Rarely are we in the opportunity to watch someone actually try and discover or codify something. Murnau’s classic horror film is such a thing. While the movie vampire itself is more tied to the later version featuring Bela Lagosi, this iteration is responsible for a large number of horror movie staples that will go on to dominate the genre in the future. That in combination with the unforgettable visual spectacle that is Count Orlok himself, makes this my tenth favorite film of the year.
9.The Gold Rush
If there is a Chaplin vs Keaton debate, I’m firmly on the Keaton side. That doesn’t mean that I find Chaplin without his merits. The Gold Rush is an absolute gem of a movie. One thing I noticed watching these older, silent movie era comedies is that they aren’t shying away from showing just the worst possible human condition. Keaton On Hospitality is one such film. Chaplin is able to both show the absolute brutality of the Gold Fever period of the United States, show how certain members of higher classes treated those of those far below them, and still make a hilarious comedy, with a barrage of jokes coming at you at every scene.
8. The Lavender Hill Mob
A brilliant Alec Guinness in one of the most well written and charming thrillers I have watched. Guinness plays a bank clerk. To the outward world he is seen as your average, by the book bureaucrat. But inside, there is a devilish figure, a greedy figure, just waiting for an opportunity to get rich and live out his days somewhere far away, enjoying his life, with no care in the world. Once he meets a new neighbor, his dream seems just a few melted Eiffel Tower replicas away.
7. Wild At Heart
Every film David Lynch has made, has some dream qualities about him, but this one, Wild at Heart is the one that is closest to resembling a proper dream from start to finish. Like in a dream, we are catapulted into a story that has many out of place or bizarre parts, but we accept the whole. That is the magic of dreams, and the magic of a good David Lynch film. Nicholas Cage and Laura Dern stars as a pair of almost star-crossed lovers, who face oddity, violence and the surreal on every turn they make.
6. Boxing Helena
One of the best erotic thrillers I have ever seen and I ended up learning about it by accident. A friend is a big fan of The Misfits. I listened to a few of their albums and they have a very disturbing sounding song based on the movie. Watching the movie, you realize they stayed very faithful to the source material. The movie is a story about a very successful and Oedipal surgeon, who’s obsession over a woman leads him towards some very dark turns in his psyche. The movie is also a very brutal and visceral commentary on the condition of women throughout time, portraying a very literal situation which could be use for a wide variety of metaphors for what women are enduring still today.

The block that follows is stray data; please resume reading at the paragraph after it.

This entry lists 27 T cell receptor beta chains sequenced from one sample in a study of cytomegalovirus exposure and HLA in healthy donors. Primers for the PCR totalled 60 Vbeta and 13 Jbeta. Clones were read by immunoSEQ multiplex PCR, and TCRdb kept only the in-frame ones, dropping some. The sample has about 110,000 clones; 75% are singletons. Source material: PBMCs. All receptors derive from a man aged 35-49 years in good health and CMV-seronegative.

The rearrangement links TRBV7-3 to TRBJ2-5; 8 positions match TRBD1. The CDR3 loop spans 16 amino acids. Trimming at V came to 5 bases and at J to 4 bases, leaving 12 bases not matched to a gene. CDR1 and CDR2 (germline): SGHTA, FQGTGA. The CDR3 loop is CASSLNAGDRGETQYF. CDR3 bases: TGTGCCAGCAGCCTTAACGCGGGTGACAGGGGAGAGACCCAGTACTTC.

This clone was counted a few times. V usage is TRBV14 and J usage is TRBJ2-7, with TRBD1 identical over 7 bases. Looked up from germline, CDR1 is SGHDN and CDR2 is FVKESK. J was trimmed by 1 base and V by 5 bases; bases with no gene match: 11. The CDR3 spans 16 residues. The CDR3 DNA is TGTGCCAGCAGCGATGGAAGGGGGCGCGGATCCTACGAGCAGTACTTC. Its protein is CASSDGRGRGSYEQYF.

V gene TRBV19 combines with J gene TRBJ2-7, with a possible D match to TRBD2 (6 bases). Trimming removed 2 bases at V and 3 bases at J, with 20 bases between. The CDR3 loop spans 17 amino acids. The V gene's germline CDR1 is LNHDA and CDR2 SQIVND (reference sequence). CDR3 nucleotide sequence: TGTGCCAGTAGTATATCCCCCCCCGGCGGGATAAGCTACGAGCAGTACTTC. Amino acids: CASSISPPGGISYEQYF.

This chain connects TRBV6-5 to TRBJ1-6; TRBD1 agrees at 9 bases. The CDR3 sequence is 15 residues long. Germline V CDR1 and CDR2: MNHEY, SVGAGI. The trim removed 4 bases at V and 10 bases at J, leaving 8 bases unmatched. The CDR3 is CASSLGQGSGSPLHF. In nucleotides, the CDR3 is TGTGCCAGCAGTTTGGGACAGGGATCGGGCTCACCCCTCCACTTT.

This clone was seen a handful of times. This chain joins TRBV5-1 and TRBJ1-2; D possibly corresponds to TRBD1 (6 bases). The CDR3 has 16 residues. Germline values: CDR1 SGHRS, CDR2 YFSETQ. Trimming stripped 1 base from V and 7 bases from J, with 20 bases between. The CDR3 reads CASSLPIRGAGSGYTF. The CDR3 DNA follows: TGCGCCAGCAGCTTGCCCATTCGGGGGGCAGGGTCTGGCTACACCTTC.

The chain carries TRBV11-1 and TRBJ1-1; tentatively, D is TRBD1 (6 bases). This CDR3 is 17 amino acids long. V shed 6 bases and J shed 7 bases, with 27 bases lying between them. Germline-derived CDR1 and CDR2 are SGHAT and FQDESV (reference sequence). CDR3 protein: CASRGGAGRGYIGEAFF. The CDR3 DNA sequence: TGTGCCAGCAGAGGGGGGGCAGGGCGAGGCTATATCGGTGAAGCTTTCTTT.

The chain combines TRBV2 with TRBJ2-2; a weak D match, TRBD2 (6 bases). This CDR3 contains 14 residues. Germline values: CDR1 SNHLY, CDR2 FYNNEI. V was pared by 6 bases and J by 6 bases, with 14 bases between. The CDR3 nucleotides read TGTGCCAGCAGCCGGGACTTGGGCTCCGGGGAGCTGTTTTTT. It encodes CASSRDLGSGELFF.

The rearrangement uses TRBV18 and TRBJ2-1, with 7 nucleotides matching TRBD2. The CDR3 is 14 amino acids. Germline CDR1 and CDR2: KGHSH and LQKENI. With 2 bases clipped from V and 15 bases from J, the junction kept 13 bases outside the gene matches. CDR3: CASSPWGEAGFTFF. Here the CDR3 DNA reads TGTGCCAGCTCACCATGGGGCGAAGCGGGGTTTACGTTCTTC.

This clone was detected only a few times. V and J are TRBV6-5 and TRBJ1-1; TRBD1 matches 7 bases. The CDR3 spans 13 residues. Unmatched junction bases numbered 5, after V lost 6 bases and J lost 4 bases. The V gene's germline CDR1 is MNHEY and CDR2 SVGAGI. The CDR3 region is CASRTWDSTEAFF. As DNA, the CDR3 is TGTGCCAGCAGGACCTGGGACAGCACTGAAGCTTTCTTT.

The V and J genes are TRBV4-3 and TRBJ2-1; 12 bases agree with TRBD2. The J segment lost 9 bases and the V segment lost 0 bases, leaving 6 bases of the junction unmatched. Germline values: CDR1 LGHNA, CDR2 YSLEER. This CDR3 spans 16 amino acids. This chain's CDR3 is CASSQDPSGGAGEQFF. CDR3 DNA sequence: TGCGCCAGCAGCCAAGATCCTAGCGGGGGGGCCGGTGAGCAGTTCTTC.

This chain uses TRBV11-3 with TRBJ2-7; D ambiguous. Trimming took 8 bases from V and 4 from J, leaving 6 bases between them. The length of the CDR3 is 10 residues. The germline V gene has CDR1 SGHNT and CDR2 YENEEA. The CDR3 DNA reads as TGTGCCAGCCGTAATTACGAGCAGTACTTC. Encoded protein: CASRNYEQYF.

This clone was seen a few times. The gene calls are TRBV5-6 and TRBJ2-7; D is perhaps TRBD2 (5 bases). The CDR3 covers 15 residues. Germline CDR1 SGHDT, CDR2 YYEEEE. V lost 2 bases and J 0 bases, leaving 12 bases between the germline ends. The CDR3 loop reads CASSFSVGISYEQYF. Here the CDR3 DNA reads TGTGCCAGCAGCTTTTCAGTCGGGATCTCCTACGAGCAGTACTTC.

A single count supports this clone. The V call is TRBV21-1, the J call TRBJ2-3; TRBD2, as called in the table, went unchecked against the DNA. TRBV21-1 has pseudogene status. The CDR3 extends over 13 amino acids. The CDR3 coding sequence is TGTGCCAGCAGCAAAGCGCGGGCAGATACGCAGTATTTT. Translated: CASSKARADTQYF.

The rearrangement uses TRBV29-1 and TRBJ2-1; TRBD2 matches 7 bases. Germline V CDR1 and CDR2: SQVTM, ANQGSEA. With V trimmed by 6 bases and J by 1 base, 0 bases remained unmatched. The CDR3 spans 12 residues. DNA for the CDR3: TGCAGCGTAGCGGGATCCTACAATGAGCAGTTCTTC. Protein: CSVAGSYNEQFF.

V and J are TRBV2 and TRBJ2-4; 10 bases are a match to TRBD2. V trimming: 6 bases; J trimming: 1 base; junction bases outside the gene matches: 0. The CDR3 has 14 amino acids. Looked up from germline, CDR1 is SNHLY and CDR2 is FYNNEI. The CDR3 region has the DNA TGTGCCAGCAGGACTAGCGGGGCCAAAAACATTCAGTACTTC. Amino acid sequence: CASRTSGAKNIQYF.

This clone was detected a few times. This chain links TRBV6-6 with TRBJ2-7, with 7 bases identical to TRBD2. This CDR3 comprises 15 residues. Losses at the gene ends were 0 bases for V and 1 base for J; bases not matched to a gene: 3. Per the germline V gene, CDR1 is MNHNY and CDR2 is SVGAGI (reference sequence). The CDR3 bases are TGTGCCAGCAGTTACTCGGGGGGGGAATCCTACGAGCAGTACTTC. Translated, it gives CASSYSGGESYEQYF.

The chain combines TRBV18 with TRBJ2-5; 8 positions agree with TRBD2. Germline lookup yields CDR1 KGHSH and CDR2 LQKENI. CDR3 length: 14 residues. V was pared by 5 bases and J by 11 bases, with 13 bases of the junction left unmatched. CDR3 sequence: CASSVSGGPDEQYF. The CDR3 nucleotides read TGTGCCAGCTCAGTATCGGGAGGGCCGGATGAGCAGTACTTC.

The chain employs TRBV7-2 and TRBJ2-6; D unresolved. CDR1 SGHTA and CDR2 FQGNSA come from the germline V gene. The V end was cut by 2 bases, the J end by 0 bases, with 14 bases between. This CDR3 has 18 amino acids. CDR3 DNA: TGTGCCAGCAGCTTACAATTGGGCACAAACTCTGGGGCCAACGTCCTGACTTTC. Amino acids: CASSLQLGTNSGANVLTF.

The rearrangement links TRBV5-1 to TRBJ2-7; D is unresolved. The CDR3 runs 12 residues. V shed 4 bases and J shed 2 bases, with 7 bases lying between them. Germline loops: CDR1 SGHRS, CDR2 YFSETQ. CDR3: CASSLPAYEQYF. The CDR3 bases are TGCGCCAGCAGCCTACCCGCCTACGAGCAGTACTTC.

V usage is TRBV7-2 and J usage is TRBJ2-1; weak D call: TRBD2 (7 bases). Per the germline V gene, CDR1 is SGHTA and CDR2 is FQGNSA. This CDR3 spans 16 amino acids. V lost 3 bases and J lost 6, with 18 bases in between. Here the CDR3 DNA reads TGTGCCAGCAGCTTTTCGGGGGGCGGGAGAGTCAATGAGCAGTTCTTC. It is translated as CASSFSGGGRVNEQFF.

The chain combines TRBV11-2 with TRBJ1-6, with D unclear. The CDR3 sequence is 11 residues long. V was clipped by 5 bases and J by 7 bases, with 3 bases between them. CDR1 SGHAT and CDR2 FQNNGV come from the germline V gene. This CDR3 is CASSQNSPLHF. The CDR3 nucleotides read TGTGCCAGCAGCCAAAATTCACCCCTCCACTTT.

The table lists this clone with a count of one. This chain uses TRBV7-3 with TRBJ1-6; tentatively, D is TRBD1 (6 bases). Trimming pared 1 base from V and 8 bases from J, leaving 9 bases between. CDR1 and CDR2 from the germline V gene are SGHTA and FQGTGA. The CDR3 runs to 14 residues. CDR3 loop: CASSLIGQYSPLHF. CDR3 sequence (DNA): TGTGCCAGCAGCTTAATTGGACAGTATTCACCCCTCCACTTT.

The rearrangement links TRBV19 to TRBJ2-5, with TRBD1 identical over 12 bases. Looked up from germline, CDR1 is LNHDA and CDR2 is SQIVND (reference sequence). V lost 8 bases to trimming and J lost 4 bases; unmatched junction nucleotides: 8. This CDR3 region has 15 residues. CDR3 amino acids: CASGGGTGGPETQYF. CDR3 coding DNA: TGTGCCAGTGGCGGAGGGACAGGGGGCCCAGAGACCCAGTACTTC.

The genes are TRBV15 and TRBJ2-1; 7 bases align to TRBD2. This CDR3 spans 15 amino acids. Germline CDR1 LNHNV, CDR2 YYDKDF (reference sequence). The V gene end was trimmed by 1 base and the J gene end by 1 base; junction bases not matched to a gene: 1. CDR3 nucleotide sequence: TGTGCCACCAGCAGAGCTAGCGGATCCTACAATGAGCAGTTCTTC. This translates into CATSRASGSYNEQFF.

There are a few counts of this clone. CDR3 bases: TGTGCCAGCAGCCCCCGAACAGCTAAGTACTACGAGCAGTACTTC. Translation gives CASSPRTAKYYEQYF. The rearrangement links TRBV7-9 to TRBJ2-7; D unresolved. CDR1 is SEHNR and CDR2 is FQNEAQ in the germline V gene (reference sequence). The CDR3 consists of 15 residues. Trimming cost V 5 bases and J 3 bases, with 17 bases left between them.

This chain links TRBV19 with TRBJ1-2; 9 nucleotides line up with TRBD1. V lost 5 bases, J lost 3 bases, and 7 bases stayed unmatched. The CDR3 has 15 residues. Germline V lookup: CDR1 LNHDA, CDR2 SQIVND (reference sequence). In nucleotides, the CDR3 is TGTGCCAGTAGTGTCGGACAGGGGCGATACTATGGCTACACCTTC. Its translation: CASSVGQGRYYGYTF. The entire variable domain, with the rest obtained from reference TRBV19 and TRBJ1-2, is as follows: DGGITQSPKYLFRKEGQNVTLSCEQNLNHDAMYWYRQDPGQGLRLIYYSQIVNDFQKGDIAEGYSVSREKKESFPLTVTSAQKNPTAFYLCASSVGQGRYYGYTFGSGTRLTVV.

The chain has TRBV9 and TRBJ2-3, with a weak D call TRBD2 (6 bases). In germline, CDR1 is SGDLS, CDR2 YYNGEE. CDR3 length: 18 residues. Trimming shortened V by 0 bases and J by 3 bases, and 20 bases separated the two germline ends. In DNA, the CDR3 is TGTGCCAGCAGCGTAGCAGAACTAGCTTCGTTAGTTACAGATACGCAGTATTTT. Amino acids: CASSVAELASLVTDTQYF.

5. Sherlock Jr.
Buster Keaton stars as a worker in a cinema, who is madly in love with a girl, but struggles financially to impress her. He is also a fan of Sherlock Holmes and reads up on detective work in his free time, or during his work time if a movie is too boring to pay attention. But this is not just a comedy, or just a movie. Keaton experiments with anything and everything, adding elements of a daredevil show, an experimental film, and tries out different narratives techniques as well. Absolute event of a film.
4. Gintama The Final
Ah man. My enjoyment and high placement of this movie is based purely on its emotional impact. Gintama has been part of my life for close to a decade, with some breaks in between. And now, its finally over. It is GIntama and you never know, but it is a beautiful and beautifully animated ending to one of the most memorable cast of characters I ever had the blessed opportunity to make acquaintance.
3. Shadow of a Doubt
I think this is my favorite Hitchcock film. It is a neatly and well crafted psychological thriller. It follows a family in the States, a slightly better off than average family. One of their family members thinks they are living a very boring and unremarkable life. But then their uncle Charles shows up, a man who seems both very generous and very well off. But there is something, a tiny bit wrong and worrying about uncle Charlie. Be careful what you wish for. Meeting your heroes isn’t always the best thing in the world.
One of the most rewarding and beautiful watching experience of the last few years for me. Tarkovsky uses the camera like nobody before or after him. There are so many shots I this movie where the camera feels like a gentle, caring omnipotent and omnipresent entity. The movie is set in an post-apocalyptic soviet union. There has been an incident, and the soviet government has built a Zone around this incident. The characters are traveling to that Zone, all three of them with very particular goals in mind.
1. Portrait of a Lady on Fire
Could be recency bias, since this is one of the last movies that I saw, but it was most definitely the most moving one I saw. There is so much to love about this movie. It is a story about a young female painter in, livingin the 19th century, who is commissioned to paint a portrait of a young heiress who is schedules to marry into a well-off family. In the relationship between the two woman that is central to the film, especially their gases and what they can or are allowed to portray at a given moment. It is also a window into a world we don’t often see portrayed in film, a world of ordinary women who lived during that time, women who tried and succeeded to make a living by doing art.